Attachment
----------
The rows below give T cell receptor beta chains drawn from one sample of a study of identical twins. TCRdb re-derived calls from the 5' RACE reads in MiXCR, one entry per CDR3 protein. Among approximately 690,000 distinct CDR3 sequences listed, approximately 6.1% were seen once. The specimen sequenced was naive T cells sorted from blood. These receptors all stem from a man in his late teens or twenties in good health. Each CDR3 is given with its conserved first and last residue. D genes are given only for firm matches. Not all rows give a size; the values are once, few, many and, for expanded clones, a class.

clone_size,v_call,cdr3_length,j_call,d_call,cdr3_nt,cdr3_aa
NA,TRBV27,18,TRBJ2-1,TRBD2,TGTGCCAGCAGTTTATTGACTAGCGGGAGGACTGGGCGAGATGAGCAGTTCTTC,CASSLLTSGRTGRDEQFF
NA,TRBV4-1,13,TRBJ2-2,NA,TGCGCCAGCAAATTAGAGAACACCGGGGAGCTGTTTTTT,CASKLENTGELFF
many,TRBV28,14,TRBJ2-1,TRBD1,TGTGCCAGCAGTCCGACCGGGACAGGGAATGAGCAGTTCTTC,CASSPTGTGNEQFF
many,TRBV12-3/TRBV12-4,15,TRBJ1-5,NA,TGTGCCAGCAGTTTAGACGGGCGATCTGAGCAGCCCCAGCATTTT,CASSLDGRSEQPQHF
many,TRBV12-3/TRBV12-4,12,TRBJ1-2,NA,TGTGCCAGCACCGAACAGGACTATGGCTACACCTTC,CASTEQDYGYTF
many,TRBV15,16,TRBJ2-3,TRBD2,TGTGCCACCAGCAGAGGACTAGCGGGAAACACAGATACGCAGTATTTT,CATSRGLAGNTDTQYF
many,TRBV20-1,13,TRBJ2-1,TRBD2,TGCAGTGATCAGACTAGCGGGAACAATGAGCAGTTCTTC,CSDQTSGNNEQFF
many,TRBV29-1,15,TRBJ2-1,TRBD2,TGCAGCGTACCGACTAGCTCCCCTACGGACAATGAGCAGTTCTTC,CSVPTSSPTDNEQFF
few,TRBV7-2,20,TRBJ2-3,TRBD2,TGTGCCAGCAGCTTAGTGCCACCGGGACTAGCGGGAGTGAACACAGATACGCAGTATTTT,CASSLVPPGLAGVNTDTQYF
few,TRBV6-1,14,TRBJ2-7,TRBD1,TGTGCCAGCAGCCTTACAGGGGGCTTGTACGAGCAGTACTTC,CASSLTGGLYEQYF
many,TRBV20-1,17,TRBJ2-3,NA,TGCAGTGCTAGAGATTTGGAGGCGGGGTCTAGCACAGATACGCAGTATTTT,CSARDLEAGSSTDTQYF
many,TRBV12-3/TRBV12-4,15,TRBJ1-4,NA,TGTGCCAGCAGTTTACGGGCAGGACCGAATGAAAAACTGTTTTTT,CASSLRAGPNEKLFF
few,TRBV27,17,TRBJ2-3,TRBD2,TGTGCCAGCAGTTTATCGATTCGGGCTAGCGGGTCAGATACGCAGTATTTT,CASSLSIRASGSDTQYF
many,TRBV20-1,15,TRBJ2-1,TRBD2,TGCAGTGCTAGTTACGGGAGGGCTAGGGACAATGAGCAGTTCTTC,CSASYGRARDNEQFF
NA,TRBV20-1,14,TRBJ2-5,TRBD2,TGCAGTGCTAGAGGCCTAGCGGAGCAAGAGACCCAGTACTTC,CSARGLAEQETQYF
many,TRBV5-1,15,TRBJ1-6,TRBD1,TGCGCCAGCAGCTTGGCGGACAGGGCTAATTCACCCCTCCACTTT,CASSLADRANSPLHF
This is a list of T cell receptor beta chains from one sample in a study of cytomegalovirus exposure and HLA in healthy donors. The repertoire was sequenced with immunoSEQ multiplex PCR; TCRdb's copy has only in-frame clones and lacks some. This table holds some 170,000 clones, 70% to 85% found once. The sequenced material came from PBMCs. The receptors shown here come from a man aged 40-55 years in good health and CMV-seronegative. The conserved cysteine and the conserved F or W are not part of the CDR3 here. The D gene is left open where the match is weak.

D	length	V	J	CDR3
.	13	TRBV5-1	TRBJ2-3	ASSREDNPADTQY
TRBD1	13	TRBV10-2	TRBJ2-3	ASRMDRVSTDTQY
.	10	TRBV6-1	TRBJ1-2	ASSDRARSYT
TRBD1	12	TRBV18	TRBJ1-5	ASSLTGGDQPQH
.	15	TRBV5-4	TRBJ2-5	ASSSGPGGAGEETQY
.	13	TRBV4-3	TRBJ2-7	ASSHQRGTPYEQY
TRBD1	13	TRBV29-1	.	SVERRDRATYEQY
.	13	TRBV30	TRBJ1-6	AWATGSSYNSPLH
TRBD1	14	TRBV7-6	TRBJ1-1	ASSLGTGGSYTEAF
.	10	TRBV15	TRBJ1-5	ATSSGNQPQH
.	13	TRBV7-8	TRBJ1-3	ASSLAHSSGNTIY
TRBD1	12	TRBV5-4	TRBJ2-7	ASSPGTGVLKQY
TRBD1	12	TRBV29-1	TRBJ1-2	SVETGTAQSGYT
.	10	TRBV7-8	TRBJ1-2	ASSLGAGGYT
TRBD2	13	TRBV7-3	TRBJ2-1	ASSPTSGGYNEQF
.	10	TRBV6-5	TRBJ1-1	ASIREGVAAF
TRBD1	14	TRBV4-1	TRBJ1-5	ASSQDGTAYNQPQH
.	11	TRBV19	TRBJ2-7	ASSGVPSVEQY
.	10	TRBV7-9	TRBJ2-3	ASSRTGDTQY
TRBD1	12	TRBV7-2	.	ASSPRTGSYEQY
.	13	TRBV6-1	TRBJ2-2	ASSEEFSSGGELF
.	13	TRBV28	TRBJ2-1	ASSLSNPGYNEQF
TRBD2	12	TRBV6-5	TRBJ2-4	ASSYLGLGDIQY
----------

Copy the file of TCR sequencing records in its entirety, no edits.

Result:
The rows below give T cell receptor beta chains drawn from one sample of a study of identical twins. TCRdb re-derived calls from the 5' RACE reads in MiXCR, one entry per CDR3 protein. Among approximately 690,000 distinct CDR3 sequences listed, approximately 6.1% were seen once. The specimen sequenced was naive T cells sorted from blood. These receptors all stem from a man in his late teens or twenties in good health. Each CDR3 is given with its conserved first and last residue. D genes are given only for firm matches. Not all rows give a size; the values are once, few, many and, for expanded clones, a class.

clone_size,v_call,cdr3_length,j_call,d_call,cdr3_nt,cdr3_aa
NA,TRBV27,18,TRBJ2-1,TRBD2,TGTGCCAGCAGTTTATTGACTAGCGGGAGGACTGGGCGAGATGAGCAGTTCTTC,CASSLLTSGRTGRDEQFF
NA,TRBV4-1,13,TRBJ2-2,NA,TGCGCCAGCAAATTAGAGAACACCGGGGAGCTGTTTTTT,CASKLENTGELFF
many,TRBV28,14,TRBJ2-1,TRBD1,TGTGCCAGCAGTCCGACCGGGACAGGGAATGAGCAGTTCTTC,CASSPTGTGNEQFF
many,TRBV12-3/TRBV12-4,15,TRBJ1-5,NA,TGTGCCAGCAGTTTAGACGGGCGATCTGAGCAGCCCCAGCATTTT,CASSLDGRSEQPQHF
many,TRBV12-3/TRBV12-4,12,TRBJ1-2,NA,TGTGCCAGCACCGAACAGGACTATGGCTACACCTTC,CASTEQDYGYTF
many,TRBV15,16,TRBJ2-3,TRBD2,TGTGCCACCAGCAGAGGACTAGCGGGAAACACAGATACGCAGTATTTT,CATSRGLAGNTDTQYF
many,TRBV20-1,13,TRBJ2-1,TRBD2,TGCAGTGATCAGACTAGCGGGAACAATGAGCAGTTCTTC,CSDQTSGNNEQFF
many,TRBV29-1,15,TRBJ2-1,TRBD2,TGCAGCGTACCGACTAGCTCCCCTACGGACAATGAGCAGTTCTTC,CSVPTSSPTDNEQFF
few,TRBV7-2,20,TRBJ2-3,TRBD2,TGTGCCAGCAGCTTAGTGCCACCGGGACTAGCGGGAGTGAACACAGATACGCAGTATTTT,CASSLVPPGLAGVNTDTQYF
few,TRBV6-1,14,TRBJ2-7,TRBD1,TGTGCCAGCAGCCTTACAGGGGGCTTGTACGAGCAGTACTTC,CASSLTGGLYEQYF
many,TRBV20-1,17,TRBJ2-3,NA,TGCAGTGCTAGAGATTTGGAGGCGGGGTCTAGCACAGATACGCAGTATTTT,CSARDLEAGSSTDTQYF
many,TRBV12-3/TRBV12-4,15,TRBJ1-4,NA,TGTGCCAGCAGTTTACGGGCAGGACCGAATGAAAAACTGTTTTTT,CASSLRAGPNEKLFF
few,TRBV27,17,TRBJ2-3,TRBD2,TGTGCCAGCAGTTTATCGATTCGGGCTAGCGGGTCAGATACGCAGTATTTT,CASSLSIRASGSDTQYF
many,TRBV20-1,15,TRBJ2-1,TRBD2,TGCAGTGCTAGTTACGGGAGGGCTAGGGACAATGAGCAGTTCTTC,CSASYGRARDNEQFF
NA,TRBV20-1,14,TRBJ2-5,TRBD2,TGCAGTGCTAGAGGCCTAGCGGAGCAAGAGACCCAGTACTTC,CSARGLAEQETQYF
many,TRBV5-1,15,TRBJ1-6,TRBD1,TGCGCCAGCAGCTTGGCGGACAGGGCTAATTCACCCCTCCACTTT,CASSLADRANSPLHF
This is a list of T cell receptor beta chains from one sample in a study of cytomegalovirus exposure and HLA in healthy donors. The repertoire was sequenced with immunoSEQ multiplex PCR; TCRdb's copy has only in-frame clones and lacks some. This table holds some 170,000 clones, 70% to 85% found once. The sequenced material came from PBMCs. The receptors shown here come from a man aged 40-55 years in good health and CMV-seronegative. The conserved cysteine and the conserved F or W are not part of the CDR3 here. The D gene is left open where the match is weak.

D	length	V	J	CDR3
.	13	TRBV5-1	TRBJ2-3	ASSREDNPADTQY
TRBD1	13	TRBV10-2	TRBJ2-3	ASRMDRVSTDTQY
.	10	TRBV6-1	TRBJ1-2	ASSDRARSYT
TRBD1	12	TRBV18	TRBJ1-5	ASSLTGGDQPQH
.	15	TRBV5-4	TRBJ2-5	ASSSGPGGAGEETQY
.	13	TRBV4-3	TRBJ2-7	ASSHQRGTPYEQY
TRBD1	13	TRBV29-1	.	SVERRDRATYEQY
.	13	TRBV30	TRBJ1-6	AWATGSSYNSPLH
TRBD1	14	TRBV7-6	TRBJ1-1	ASSLGTGGSYTEAF
.	10	TRBV15	TRBJ1-5	ATSSGNQPQH
.	13	TRBV7-8	TRBJ1-3	ASSLAHSSGNTIY
TRBD1	12	TRBV5-4	TRBJ2-7	ASSPGTGVLKQY
TRBD1	12	TRBV29-1	TRBJ1-2	SVETGTAQSGYT
.	10	TRBV7-8	TRBJ1-2	ASSLGAGGYT
TRBD2	13	TRBV7-3	TRBJ2-1	ASSPTSGGYNEQF
.	10	TRBV6-5	TRBJ1-1	ASIREGVAAF
TRBD1	14	TRBV4-1	TRBJ1-5	ASSQDGTAYNQPQH
.	11	TRBV19	TRBJ2-7	ASSGVPSVEQY
.	10	TRBV7-9	TRBJ2-3	ASSRTGDTQY
TRBD1	12	TRBV7-2	.	ASSPRTGSYEQY
.	13	TRBV6-1	TRBJ2-2	ASSEEFSSGGELF
.	13	TRBV28	TRBJ2-1	ASSLSNPGYNEQF
TRBD2	12	TRBV6-5	TRBJ2-4	ASSYLGLGDIQY